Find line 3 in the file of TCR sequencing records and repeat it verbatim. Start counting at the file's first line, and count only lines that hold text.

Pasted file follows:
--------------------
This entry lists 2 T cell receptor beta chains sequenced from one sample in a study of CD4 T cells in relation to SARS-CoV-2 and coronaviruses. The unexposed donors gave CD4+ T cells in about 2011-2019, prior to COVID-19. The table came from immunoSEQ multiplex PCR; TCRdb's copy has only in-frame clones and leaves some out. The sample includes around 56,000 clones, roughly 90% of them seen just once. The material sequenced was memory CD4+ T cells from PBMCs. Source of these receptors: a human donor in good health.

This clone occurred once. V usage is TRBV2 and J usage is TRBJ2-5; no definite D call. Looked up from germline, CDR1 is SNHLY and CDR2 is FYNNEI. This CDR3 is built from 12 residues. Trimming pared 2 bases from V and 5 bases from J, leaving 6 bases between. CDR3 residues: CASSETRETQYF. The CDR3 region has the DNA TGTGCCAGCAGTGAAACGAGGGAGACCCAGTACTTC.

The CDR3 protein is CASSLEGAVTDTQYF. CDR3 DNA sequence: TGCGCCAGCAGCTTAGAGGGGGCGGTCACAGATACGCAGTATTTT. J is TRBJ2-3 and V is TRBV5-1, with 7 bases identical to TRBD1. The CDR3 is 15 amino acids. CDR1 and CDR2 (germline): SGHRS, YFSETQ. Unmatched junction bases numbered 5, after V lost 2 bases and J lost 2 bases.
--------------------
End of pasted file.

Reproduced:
The CDR3 protein is CASSLEGAVTDTQYF. CDR3 DNA sequence: TGCGCCAGCAGCTTAGAGGGGGCGGTCACAGATACGCAGTATTTT. J is TRBJ2-3 and V is TRBV5-1, with 7 bases identical to TRBD1. The CDR3 is 15 amino acids. CDR1 and CDR2 (germline): SGHRS, YFSETQ. Unmatched junction bases numbered 5, after V lost 2 bases and J lost 2 bases.